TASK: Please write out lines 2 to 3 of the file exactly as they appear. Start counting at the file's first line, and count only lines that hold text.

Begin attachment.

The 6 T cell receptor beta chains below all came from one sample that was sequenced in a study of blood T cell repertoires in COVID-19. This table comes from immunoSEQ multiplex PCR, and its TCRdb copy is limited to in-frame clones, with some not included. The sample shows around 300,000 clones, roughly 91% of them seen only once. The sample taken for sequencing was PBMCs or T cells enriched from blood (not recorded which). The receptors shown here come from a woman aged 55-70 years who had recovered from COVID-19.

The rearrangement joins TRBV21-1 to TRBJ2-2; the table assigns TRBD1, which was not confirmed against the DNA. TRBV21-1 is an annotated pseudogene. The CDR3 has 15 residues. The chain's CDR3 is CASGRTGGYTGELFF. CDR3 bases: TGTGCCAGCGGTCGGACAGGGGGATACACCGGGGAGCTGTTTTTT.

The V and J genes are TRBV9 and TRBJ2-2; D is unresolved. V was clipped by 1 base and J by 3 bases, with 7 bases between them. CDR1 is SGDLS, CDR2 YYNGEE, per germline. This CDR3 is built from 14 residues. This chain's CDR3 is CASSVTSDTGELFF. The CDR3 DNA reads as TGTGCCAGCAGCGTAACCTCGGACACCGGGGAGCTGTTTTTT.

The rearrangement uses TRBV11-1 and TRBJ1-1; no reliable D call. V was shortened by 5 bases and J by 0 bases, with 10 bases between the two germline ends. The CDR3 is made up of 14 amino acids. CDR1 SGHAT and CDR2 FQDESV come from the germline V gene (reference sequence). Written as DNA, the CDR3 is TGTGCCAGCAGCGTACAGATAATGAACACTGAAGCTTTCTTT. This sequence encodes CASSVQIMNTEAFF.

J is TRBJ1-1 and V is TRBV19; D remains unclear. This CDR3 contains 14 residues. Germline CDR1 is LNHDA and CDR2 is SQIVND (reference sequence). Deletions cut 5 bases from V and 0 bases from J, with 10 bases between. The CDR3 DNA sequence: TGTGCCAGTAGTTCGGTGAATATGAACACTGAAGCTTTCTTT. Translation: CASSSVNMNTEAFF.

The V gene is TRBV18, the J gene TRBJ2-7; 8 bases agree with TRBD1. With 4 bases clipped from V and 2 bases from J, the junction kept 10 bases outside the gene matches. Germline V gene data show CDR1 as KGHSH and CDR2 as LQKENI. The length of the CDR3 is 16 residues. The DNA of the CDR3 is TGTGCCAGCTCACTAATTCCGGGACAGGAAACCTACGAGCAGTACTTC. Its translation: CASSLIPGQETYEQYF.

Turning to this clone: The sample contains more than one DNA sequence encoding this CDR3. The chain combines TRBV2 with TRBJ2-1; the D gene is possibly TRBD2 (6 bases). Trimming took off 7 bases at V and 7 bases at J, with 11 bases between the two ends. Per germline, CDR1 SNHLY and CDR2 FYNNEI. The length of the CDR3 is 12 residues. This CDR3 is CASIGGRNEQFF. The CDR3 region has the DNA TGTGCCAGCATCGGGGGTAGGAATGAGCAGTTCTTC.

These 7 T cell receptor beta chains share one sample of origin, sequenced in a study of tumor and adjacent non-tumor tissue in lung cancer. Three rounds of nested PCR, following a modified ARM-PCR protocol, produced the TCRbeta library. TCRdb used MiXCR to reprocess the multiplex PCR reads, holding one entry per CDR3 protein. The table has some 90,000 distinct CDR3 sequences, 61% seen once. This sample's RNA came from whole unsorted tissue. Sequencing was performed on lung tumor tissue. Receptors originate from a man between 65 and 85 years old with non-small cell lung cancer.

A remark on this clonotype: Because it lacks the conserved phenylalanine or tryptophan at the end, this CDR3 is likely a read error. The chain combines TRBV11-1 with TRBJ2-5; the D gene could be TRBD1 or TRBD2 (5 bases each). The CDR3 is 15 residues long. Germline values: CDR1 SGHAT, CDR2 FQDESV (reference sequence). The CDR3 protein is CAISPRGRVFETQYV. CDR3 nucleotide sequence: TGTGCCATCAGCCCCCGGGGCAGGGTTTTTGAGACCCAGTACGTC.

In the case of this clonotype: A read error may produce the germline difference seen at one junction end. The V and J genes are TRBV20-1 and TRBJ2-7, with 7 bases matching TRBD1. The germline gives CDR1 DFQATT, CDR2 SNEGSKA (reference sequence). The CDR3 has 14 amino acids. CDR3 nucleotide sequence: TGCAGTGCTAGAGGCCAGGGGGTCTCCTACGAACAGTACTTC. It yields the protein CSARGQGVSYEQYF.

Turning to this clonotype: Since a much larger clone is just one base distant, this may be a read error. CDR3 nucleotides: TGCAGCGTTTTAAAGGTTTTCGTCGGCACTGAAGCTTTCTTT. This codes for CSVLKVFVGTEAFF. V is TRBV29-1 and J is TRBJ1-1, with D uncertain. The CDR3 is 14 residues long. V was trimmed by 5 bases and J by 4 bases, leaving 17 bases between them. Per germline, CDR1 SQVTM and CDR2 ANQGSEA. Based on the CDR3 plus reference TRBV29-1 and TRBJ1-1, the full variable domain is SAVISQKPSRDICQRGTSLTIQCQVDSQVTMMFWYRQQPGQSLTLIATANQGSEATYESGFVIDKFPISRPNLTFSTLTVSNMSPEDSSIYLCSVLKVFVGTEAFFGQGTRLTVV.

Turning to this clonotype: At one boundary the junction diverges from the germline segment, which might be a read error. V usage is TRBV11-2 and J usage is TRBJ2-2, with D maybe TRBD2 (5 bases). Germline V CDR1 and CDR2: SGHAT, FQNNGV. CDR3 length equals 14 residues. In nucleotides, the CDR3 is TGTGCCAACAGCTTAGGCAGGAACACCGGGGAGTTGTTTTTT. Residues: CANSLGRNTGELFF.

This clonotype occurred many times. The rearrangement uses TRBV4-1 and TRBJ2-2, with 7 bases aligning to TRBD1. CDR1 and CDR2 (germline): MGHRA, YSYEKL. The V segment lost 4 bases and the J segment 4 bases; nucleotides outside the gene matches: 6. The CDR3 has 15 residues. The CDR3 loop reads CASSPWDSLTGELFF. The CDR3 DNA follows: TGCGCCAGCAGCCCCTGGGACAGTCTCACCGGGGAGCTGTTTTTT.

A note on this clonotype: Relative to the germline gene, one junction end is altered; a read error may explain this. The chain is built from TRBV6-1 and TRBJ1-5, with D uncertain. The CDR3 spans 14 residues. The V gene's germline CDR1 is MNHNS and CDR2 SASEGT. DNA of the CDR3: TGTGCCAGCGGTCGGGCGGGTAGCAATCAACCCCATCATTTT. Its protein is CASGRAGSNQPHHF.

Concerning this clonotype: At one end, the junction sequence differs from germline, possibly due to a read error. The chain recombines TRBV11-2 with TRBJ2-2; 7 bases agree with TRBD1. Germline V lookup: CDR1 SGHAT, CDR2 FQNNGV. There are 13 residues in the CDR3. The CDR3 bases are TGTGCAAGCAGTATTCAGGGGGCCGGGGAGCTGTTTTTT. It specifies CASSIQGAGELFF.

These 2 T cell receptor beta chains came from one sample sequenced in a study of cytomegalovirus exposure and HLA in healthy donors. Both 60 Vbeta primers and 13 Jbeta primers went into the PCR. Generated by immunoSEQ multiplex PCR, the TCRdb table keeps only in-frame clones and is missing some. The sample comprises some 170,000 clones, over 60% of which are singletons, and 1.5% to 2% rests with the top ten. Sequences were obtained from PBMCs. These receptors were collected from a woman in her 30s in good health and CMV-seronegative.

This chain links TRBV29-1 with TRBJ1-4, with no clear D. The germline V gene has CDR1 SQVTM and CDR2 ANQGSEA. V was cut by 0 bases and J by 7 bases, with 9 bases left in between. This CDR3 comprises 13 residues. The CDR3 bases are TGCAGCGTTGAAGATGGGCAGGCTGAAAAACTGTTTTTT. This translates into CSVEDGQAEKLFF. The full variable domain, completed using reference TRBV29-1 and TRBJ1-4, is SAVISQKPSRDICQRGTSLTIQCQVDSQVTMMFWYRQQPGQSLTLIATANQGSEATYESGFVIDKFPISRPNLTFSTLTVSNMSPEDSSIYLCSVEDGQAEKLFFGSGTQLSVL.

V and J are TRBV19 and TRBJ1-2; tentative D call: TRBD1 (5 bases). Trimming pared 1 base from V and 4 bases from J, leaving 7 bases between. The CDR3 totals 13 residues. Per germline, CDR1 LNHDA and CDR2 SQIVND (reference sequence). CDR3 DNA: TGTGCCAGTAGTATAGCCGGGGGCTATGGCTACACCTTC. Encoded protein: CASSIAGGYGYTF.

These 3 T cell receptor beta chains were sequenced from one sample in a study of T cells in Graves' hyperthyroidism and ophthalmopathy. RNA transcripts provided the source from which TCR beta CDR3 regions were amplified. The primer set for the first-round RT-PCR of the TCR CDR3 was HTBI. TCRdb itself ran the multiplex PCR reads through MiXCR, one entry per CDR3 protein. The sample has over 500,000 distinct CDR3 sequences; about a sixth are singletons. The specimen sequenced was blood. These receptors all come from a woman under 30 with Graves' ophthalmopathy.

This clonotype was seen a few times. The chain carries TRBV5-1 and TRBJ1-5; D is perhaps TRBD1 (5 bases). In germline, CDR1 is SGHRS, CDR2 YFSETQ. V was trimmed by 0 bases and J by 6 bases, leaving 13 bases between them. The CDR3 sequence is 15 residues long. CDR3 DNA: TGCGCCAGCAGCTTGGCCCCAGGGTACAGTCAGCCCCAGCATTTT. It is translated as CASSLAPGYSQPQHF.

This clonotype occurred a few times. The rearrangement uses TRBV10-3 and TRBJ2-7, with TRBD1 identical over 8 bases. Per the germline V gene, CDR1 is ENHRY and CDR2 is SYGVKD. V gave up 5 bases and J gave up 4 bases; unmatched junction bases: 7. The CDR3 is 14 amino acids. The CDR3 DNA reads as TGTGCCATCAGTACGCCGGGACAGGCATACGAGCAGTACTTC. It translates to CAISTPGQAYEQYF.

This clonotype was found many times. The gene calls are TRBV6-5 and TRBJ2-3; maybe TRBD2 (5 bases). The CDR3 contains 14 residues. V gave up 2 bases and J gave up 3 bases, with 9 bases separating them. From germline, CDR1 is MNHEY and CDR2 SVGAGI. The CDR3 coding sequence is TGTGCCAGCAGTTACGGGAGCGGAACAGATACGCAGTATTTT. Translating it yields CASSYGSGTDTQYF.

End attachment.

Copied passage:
The rearrangement joins TRBV21-1 to TRBJ2-2; the table assigns TRBD1, which was not confirmed against the DNA. TRBV21-1 is an annotated pseudogene. The CDR3 has 15 residues. The chain's CDR3 is CASGRTGGYTGELFF. CDR3 bases: TGTGCCAGCGGTCGGACAGGGGGATACACCGGGGAGCTGTTTTTT.

The V and J genes are TRBV9 and TRBJ2-2; D is unresolved. V was clipped by 1 base and J by 3 bases, with 7 bases between them. CDR1 is SGDLS, CDR2 YYNGEE, per germline. This CDR3 is built from 14 residues. This chain's CDR3 is CASSVTSDTGELFF. The CDR3 DNA reads as TGTGCCAGCAGCGTAACCTCGGACACCGGGGAGCTGTTTTTT.